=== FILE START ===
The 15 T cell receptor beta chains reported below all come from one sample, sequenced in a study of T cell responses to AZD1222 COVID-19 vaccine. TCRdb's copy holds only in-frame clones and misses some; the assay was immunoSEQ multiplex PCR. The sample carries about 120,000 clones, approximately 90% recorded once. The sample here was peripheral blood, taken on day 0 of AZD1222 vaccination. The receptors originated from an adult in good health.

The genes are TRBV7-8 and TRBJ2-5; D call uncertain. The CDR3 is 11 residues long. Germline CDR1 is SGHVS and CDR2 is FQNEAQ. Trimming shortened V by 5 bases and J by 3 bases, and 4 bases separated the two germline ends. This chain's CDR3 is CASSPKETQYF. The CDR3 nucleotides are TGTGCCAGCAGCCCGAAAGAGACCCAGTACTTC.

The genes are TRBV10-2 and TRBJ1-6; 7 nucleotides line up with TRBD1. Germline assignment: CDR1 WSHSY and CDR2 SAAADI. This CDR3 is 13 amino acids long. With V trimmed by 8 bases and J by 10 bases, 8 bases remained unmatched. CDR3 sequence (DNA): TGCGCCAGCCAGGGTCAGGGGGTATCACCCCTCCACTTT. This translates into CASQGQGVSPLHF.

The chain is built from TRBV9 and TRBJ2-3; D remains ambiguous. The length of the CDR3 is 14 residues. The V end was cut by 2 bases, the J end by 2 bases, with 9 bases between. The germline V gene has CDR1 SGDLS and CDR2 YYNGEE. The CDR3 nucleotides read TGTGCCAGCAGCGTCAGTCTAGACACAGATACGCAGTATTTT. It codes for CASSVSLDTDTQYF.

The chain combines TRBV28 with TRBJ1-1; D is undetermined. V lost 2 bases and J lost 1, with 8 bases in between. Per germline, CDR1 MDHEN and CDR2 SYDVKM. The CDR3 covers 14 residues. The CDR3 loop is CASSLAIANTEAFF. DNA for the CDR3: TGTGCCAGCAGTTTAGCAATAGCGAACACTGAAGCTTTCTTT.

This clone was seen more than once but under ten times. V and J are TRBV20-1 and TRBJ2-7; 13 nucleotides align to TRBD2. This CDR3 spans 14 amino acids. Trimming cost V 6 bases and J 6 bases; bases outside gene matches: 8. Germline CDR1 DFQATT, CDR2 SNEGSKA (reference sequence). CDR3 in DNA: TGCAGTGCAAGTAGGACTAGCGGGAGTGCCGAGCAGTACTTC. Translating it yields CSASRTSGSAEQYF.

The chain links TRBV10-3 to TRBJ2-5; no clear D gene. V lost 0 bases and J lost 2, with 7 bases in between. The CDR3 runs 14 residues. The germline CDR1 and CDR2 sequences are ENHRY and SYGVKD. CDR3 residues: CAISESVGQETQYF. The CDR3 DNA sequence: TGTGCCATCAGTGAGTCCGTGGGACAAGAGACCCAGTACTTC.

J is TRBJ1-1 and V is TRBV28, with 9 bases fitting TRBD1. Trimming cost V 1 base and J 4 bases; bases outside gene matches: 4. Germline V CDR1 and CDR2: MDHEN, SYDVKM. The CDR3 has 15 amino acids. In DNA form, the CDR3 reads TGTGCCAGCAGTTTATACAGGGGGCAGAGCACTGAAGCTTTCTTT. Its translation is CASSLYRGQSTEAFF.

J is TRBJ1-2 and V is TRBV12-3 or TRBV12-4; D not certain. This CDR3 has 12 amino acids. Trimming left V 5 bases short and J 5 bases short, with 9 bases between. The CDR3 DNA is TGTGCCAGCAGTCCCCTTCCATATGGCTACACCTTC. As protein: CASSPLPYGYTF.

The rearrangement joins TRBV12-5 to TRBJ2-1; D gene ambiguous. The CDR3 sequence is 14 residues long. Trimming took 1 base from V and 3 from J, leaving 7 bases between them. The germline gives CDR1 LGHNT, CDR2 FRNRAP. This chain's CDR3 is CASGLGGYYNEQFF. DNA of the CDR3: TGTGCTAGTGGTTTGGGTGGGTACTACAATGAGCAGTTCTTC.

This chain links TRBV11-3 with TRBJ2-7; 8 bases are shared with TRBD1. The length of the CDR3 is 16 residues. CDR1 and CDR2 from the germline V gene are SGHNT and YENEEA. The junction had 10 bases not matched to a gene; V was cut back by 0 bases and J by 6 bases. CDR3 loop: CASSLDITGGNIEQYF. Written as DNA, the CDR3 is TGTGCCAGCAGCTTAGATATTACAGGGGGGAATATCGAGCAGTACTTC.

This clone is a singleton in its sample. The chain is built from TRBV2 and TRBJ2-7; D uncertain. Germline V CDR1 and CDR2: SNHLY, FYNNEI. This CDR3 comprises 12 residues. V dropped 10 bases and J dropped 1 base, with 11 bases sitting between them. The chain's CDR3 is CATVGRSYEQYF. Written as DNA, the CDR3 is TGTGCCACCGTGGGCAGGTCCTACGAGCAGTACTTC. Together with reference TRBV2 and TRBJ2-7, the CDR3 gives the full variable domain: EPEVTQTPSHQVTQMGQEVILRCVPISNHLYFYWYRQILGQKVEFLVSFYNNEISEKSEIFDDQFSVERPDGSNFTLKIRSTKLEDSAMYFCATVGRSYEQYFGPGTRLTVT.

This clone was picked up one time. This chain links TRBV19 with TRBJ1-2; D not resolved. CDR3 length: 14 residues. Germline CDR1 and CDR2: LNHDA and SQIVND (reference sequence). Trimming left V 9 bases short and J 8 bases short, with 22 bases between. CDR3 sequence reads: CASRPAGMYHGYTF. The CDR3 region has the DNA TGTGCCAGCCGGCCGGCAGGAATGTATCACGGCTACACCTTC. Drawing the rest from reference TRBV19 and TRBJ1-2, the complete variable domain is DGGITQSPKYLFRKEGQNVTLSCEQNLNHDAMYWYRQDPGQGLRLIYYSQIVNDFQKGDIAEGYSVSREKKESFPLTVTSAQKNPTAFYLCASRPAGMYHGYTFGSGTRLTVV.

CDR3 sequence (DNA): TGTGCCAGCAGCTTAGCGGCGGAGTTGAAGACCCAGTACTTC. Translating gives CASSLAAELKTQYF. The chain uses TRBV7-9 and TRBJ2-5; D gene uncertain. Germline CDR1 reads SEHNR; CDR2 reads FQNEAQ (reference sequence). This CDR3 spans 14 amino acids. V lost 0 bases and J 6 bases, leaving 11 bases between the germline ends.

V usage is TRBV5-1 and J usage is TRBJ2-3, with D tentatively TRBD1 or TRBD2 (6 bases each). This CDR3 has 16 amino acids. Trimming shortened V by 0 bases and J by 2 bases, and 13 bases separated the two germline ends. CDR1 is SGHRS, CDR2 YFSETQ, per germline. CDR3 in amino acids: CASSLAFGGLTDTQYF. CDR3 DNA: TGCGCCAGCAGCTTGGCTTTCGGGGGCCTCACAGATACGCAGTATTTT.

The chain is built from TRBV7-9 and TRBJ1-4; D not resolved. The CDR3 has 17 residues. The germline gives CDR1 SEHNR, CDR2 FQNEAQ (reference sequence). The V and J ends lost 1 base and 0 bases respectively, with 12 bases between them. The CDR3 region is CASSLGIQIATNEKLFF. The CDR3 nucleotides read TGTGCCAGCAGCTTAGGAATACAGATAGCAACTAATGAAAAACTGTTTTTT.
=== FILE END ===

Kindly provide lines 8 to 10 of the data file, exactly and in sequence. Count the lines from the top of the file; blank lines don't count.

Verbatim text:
J is TRBJ1-1 and V is TRBV28, with 9 bases fitting TRBD1. Trimming cost V 1 base and J 4 bases; bases outside gene matches: 4. Germline V CDR1 and CDR2: MDHEN, SYDVKM. The CDR3 has 15 amino acids. In DNA form, the CDR3 reads TGTGCCAGCAGTTTATACAGGGGGCAGAGCACTGAAGCTTTCTTT. Its translation is CASSLYRGQSTEAFF.

J is TRBJ1-2 and V is TRBV12-3 or TRBV12-4; D not certain. This CDR3 has 12 amino acids. Trimming left V 5 bases short and J 5 bases short, with 9 bases between. The CDR3 DNA is TGTGCCAGCAGTCCCCTTCCATATGGCTACACCTTC. As protein: CASSPLPYGYTF.

The rearrangement joins TRBV12-5 to TRBJ2-1; D gene ambiguous. The CDR3 sequence is 14 residues long. Trimming took 1 base from V and 3 from J, leaving 7 bases between them. The germline gives CDR1 LGHNT, CDR2 FRNRAP. This chain's CDR3 is CASGLGGYYNEQFF. DNA of the CDR3: TGTGCTAGTGGTTTGGGTGGGTACTACAATGAGCAGTTCTTC.